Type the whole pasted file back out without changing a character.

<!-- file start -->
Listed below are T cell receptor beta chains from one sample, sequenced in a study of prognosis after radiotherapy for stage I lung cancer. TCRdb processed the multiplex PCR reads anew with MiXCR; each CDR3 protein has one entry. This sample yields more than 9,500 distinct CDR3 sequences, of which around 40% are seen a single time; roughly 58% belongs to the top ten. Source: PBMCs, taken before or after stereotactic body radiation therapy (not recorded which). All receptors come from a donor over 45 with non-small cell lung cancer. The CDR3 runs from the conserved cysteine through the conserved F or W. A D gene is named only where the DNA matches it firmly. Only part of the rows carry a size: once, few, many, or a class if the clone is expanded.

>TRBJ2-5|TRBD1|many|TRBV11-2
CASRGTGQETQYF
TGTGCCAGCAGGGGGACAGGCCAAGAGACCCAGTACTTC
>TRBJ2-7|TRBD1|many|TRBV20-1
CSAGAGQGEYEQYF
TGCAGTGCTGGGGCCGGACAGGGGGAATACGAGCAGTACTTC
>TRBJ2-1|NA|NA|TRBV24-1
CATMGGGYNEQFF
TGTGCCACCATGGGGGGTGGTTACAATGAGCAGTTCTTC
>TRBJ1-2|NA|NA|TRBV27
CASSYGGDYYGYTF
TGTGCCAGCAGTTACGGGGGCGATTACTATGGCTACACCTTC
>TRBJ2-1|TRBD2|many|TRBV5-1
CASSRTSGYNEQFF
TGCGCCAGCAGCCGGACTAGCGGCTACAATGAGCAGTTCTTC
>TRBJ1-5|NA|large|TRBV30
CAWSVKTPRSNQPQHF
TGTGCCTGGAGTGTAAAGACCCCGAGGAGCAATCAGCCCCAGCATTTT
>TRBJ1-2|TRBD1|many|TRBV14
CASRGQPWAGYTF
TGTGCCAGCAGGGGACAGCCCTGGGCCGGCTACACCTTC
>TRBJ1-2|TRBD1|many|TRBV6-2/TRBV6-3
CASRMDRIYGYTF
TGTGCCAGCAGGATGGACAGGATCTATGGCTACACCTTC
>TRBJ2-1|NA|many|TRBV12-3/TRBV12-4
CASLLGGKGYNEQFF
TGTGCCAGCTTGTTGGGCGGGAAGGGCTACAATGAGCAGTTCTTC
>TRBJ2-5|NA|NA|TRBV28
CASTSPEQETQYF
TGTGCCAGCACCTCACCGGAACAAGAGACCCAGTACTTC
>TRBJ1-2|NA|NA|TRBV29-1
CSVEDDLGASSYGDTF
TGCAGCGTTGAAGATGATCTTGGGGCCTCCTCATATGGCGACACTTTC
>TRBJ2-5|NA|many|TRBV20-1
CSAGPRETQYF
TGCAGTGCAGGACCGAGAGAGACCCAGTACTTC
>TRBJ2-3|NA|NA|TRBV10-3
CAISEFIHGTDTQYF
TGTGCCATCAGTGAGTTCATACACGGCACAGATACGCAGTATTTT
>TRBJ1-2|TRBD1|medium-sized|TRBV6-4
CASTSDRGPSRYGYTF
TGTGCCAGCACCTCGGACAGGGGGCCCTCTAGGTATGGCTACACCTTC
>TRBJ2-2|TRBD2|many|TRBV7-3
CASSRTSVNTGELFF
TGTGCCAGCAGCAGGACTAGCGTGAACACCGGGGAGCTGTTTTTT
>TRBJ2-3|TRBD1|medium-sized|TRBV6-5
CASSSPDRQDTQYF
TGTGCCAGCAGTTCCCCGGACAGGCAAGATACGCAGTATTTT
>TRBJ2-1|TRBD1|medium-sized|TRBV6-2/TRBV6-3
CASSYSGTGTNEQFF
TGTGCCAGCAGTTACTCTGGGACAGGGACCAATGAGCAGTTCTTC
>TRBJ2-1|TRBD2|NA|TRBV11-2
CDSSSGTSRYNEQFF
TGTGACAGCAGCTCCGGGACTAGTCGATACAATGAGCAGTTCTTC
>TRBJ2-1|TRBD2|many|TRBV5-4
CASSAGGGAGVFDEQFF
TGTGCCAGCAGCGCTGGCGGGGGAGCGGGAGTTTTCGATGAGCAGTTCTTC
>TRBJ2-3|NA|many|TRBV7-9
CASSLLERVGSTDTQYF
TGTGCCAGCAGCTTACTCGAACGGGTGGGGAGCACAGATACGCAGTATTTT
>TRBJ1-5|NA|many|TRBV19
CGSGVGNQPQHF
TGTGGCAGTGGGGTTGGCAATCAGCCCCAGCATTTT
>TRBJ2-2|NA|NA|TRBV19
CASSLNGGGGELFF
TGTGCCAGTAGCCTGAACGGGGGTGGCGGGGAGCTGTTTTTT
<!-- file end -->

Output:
Listed below are T cell receptor beta chains from one sample, sequenced in a study of prognosis after radiotherapy for stage I lung cancer. TCRdb processed the multiplex PCR reads anew with MiXCR; each CDR3 protein has one entry. This sample yields more than 9,500 distinct CDR3 sequences, of which around 40% are seen a single time; roughly 58% belongs to the top ten. Source: PBMCs, taken before or after stereotactic body radiation therapy (not recorded which). All receptors come from a donor over 45 with non-small cell lung cancer. The CDR3 runs from the conserved cysteine through the conserved F or W. A D gene is named only where the DNA matches it firmly. Only part of the rows carry a size: once, few, many, or a class if the clone is expanded.

>TRBJ2-5|TRBD1|many|TRBV11-2
CASRGTGQETQYF
TGTGCCAGCAGGGGGACAGGCCAAGAGACCCAGTACTTC
>TRBJ2-7|TRBD1|many|TRBV20-1
CSAGAGQGEYEQYF
TGCAGTGCTGGGGCCGGACAGGGGGAATACGAGCAGTACTTC
>TRBJ2-1|NA|NA|TRBV24-1
CATMGGGYNEQFF
TGTGCCACCATGGGGGGTGGTTACAATGAGCAGTTCTTC
>TRBJ1-2|NA|NA|TRBV27
CASSYGGDYYGYTF
TGTGCCAGCAGTTACGGGGGCGATTACTATGGCTACACCTTC
>TRBJ2-1|TRBD2|many|TRBV5-1
CASSRTSGYNEQFF
TGCGCCAGCAGCCGGACTAGCGGCTACAATGAGCAGTTCTTC
>TRBJ1-5|NA|large|TRBV30
CAWSVKTPRSNQPQHF
TGTGCCTGGAGTGTAAAGACCCCGAGGAGCAATCAGCCCCAGCATTTT
>TRBJ1-2|TRBD1|many|TRBV14
CASRGQPWAGYTF
TGTGCCAGCAGGGGACAGCCCTGGGCCGGCTACACCTTC
>TRBJ1-2|TRBD1|many|TRBV6-2/TRBV6-3
CASRMDRIYGYTF
TGTGCCAGCAGGATGGACAGGATCTATGGCTACACCTTC
>TRBJ2-1|NA|many|TRBV12-3/TRBV12-4
CASLLGGKGYNEQFF
TGTGCCAGCTTGTTGGGCGGGAAGGGCTACAATGAGCAGTTCTTC
>TRBJ2-5|NA|NA|TRBV28
CASTSPEQETQYF
TGTGCCAGCACCTCACCGGAACAAGAGACCCAGTACTTC
>TRBJ1-2|NA|NA|TRBV29-1
CSVEDDLGASSYGDTF
TGCAGCGTTGAAGATGATCTTGGGGCCTCCTCATATGGCGACACTTTC
>TRBJ2-5|NA|many|TRBV20-1
CSAGPRETQYF
TGCAGTGCAGGACCGAGAGAGACCCAGTACTTC
>TRBJ2-3|NA|NA|TRBV10-3
CAISEFIHGTDTQYF
TGTGCCATCAGTGAGTTCATACACGGCACAGATACGCAGTATTTT
>TRBJ1-2|TRBD1|medium-sized|TRBV6-4
CASTSDRGPSRYGYTF
TGTGCCAGCACCTCGGACAGGGGGCCCTCTAGGTATGGCTACACCTTC
>TRBJ2-2|TRBD2|many|TRBV7-3
CASSRTSVNTGELFF
TGTGCCAGCAGCAGGACTAGCGTGAACACCGGGGAGCTGTTTTTT
>TRBJ2-3|TRBD1|medium-sized|TRBV6-5
CASSSPDRQDTQYF
TGTGCCAGCAGTTCCCCGGACAGGCAAGATACGCAGTATTTT
>TRBJ2-1|TRBD1|medium-sized|TRBV6-2/TRBV6-3
CASSYSGTGTNEQFF
TGTGCCAGCAGTTACTCTGGGACAGGGACCAATGAGCAGTTCTTC
>TRBJ2-1|TRBD2|NA|TRBV11-2
CDSSSGTSRYNEQFF
TGTGACAGCAGCTCCGGGACTAGTCGATACAATGAGCAGTTCTTC
>TRBJ2-1|TRBD2|many|TRBV5-4
CASSAGGGAGVFDEQFF
TGTGCCAGCAGCGCTGGCGGGGGAGCGGGAGTTTTCGATGAGCAGTTCTTC
>TRBJ2-3|NA|many|TRBV7-9
CASSLLERVGSTDTQYF
TGTGCCAGCAGCTTACTCGAACGGGTGGGGAGCACAGATACGCAGTATTTT
>TRBJ1-5|NA|many|TRBV19
CGSGVGNQPQHF
TGTGGCAGTGGGGTTGGCAATCAGCCCCAGCATTTT
>TRBJ2-2|NA|NA|TRBV19
CASSLNGGGGELFF
TGTGCCAGTAGCCTGAACGGGGGTGGCGGGGAGCTGTTTTTT